The multinational companies that helped make the city global are restricting travel there. Some are advising or requiring returning employees to quarantine themselves. And getting to Hong Kong is becoming increasingly difficult. Virgin Australia joined United Airlines and American Airlines in cutting service. Italy has suspended flights from Hong Kong, while the Philippines and Taiwan are requiring arrivals to go into quarantine.
Deaths in China reach 722, and infections climb past 34,000.
The death toll and the number of infections have grown again, according to official data released early Saturday.
Across China, 86 new deaths and 3,399 new cases emerged in the previous 24 hours, the national health authorities said.
The new figures brought the total number of deaths in China to at least 722. And the total number of confirmed cases rose to 34,546.
Most of the newly reported deaths, 81, occurred in Hubei Province, the heart of the outbreak.
Many doctors believe that deaths and infections in China are undercounted because hospitals and laboratories are under severe strain to test for the virus.
A city’s plan for getting people to the doctor: Don’t let them buy medicine.
Hangzhou, a Chinese city with a population of 10 million, said it would temporarily ban the sale of flu and cough medicine at pharmacies, in an effort to compel people who might be sick to see a doctor.
In a statement, which was issued at midnight Friday and took effect immediately, the local government said the policy was created to “strengthen the supervision of those with fevers and coughs.”
To stop the spread of the coronavirus, the Chinese authorities have taken increasingly draconian measures to curb travel, impose social distancing and track those who might be sick. Several cities in the eastern province of Zhejiang, including some sections of Hangzhou, have set limits on how often people can leave their houses, generally allowing one person to leave every few days to buy groceries. Paper passports have been printed to keep tabs on residents.
As such restrictions have increased, so have people’s fears about being suspected to have the virus. Some have complained that hotels set up for quarantines do little to separate people who are already sick from those who have no symptoms, but who are from an area that experienced an outbreak. In recent weeks, several articles in Chinese news media have told of people who used medicine to suppress coronavirus symptoms in order to get through the country’s now ubiquitous fever-screening checkpoints.
Online, many people vented frustration about Hangzhou’s ban on medicine sales, though some said it was a good way to identify cases of the coronavirus that otherwise might not surface.
“Good, I strongly support this,” wrote one user, calling for the elimination of “every possible loophole that could spread the virus.”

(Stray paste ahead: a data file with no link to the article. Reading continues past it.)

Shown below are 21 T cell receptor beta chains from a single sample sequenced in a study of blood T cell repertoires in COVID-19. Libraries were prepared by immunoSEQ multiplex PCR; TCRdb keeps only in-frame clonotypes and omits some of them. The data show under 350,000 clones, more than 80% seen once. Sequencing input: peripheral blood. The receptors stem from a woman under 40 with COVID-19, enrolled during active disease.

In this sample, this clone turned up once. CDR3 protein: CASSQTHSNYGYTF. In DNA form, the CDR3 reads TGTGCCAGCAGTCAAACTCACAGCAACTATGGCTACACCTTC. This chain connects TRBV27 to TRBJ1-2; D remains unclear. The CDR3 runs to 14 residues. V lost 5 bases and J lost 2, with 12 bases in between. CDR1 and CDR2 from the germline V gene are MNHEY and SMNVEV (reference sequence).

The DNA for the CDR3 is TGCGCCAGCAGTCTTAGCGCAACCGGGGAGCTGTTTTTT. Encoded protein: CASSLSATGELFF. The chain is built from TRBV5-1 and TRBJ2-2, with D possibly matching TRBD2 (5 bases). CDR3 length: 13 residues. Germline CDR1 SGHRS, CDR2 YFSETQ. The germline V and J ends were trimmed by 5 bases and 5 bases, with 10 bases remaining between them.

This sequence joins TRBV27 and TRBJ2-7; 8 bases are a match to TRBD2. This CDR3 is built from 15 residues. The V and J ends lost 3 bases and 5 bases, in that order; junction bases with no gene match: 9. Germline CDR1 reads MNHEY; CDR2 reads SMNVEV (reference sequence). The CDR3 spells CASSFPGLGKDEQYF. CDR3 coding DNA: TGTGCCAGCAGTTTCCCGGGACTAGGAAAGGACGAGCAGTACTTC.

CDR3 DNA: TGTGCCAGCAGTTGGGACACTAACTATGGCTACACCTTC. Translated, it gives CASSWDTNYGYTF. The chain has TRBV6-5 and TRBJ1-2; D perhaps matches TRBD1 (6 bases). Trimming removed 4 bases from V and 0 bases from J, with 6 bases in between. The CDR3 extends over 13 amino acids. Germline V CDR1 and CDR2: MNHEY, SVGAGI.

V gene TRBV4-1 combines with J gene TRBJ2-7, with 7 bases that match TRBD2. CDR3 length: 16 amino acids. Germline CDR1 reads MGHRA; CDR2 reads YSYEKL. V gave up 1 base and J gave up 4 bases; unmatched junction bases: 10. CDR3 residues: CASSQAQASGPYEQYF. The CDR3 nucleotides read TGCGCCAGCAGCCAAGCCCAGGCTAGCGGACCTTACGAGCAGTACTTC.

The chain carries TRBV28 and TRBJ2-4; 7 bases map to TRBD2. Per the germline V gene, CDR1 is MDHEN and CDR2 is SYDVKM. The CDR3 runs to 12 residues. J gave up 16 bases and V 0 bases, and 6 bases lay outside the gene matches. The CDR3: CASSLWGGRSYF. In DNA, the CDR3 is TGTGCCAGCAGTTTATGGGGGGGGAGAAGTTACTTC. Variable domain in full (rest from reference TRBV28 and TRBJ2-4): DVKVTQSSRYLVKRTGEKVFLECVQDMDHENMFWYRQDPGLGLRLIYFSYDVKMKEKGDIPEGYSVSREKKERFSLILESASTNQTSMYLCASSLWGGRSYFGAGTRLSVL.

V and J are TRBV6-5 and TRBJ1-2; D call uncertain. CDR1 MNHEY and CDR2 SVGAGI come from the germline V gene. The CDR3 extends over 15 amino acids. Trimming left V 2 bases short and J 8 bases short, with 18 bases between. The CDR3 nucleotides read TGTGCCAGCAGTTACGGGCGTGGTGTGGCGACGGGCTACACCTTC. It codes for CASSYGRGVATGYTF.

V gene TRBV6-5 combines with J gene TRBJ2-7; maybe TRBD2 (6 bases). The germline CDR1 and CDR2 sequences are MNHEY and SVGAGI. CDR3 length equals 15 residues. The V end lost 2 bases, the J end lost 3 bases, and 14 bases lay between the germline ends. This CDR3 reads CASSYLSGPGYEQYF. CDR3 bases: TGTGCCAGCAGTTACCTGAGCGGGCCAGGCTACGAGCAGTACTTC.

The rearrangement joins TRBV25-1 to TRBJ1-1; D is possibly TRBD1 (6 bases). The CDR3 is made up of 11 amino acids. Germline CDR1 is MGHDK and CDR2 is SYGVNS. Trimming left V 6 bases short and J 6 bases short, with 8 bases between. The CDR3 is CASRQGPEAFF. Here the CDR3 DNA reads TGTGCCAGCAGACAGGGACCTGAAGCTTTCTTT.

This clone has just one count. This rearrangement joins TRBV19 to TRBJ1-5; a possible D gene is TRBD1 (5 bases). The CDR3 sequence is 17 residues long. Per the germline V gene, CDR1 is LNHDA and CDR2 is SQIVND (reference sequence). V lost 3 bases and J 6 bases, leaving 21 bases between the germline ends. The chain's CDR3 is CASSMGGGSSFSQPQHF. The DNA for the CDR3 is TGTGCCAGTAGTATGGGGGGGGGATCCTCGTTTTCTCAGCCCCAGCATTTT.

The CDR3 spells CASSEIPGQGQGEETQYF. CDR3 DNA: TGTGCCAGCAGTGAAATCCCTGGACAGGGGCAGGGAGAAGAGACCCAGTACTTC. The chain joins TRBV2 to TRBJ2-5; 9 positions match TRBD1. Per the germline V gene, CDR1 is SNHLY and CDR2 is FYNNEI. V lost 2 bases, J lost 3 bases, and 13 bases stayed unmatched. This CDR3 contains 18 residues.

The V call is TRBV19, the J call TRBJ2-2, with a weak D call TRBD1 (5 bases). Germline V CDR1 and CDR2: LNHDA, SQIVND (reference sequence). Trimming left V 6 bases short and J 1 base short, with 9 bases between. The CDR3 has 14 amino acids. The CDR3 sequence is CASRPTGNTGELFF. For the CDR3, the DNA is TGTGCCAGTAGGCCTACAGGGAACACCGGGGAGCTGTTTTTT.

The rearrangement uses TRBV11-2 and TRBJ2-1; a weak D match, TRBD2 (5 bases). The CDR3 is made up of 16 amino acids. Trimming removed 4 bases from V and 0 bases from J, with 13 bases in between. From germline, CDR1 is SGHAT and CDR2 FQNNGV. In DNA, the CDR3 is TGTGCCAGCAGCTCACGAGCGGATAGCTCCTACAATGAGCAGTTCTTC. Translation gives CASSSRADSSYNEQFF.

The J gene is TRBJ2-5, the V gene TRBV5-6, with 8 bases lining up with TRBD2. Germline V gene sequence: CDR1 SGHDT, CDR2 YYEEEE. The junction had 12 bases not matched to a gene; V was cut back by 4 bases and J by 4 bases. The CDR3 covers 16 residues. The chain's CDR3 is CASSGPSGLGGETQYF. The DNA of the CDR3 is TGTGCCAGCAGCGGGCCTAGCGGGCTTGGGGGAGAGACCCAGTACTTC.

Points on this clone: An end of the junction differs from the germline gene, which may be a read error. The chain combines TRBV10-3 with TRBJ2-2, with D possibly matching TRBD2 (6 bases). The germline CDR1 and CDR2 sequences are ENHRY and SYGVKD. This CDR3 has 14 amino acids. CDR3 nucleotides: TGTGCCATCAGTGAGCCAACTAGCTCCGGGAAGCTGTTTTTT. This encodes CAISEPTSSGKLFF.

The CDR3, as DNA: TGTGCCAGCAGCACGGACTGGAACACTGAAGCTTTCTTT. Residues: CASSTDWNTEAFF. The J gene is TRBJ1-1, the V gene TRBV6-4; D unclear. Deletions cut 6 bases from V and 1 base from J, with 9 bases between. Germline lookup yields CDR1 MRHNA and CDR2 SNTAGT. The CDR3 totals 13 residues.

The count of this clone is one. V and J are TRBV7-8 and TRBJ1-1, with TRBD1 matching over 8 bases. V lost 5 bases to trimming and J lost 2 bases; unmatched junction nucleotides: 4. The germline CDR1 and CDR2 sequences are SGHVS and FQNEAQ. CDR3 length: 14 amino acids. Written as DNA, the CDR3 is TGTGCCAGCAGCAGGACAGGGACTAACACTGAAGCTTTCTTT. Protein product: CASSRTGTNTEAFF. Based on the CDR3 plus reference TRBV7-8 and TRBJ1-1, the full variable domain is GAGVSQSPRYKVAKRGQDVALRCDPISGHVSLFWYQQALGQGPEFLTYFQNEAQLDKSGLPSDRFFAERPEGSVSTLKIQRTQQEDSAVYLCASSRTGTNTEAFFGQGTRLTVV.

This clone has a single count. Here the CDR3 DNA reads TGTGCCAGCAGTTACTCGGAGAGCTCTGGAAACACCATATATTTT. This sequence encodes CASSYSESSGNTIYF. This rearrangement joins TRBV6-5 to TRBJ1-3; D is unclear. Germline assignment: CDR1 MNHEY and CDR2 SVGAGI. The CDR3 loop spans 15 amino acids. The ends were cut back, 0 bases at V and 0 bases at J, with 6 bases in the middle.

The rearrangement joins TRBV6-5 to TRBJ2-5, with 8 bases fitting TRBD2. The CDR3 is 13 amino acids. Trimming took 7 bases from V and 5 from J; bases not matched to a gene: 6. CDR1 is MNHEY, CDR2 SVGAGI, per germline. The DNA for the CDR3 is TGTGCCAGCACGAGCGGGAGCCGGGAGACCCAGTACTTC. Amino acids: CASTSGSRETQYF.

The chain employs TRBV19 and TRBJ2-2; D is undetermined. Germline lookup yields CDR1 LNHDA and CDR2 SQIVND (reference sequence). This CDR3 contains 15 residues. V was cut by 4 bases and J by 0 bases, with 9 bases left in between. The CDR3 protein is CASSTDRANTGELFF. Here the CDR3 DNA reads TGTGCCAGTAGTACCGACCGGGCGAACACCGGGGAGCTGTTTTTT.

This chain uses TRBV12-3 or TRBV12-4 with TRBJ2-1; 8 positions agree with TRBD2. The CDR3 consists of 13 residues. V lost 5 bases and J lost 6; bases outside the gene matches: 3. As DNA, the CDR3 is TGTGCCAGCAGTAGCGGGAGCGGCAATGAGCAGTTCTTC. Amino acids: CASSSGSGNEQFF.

Some wondered what those with chronic illnesses were supposed to do if they couldn’t get medicine they needed to relieve their symptoms. Others worried that the policy would speed the spread of the virus by forcing many more people to go to hospitals, where some carriers of the virus would likely be. Many have been alarmed by images from Wuhan of packed hospital waiting areas.
“Going to the hospital for a regular cold?” wrote one skeptical user. “What if you go to the hospital and get infected?”
Travel to Asia slows, even to destinations far from China.
Travelers to Asia, even to countries far from the epicenter of the virus in China, are beginning to reconsider their plans.
Hard data on cancellations is scarce, as airlines, hotels and travel boards say they do not yet have numbers or will not share them. But tour operators, travel insurance brokers and airline employees say they are facing growing numbers of customers changing their plans.
Brian Fitzgerald, president of Overseas Adventure Travel, a company providing group tours to travelers mostly over 50, said it encountered cancellations to China through April in the wake of the outbreak’s announcement. But this week, he said, tourists scheduled to go to Laos, Cambodia and Vietnam were reconsidering as well.
January data from April Travel Protection, an insurance provider, which tracks residents in the United States traveling to every country in the world, shows that claims with an Asian country in the itinerary more than doubled compared to January 2019.
More than 20 international carriers have suspended or restricted routes that ended in Wuhan and other major Chinese cities, including Beijing, Hong Kong and Shanghai.
Reporting and research were contributed by Raymond Zhong, Jack Ewing, Steven Lee Myers, Claire Fu, Paul Mozur, Alexandra Stevenson, Austin Ramzy, Tiffany May and Emily Palmer.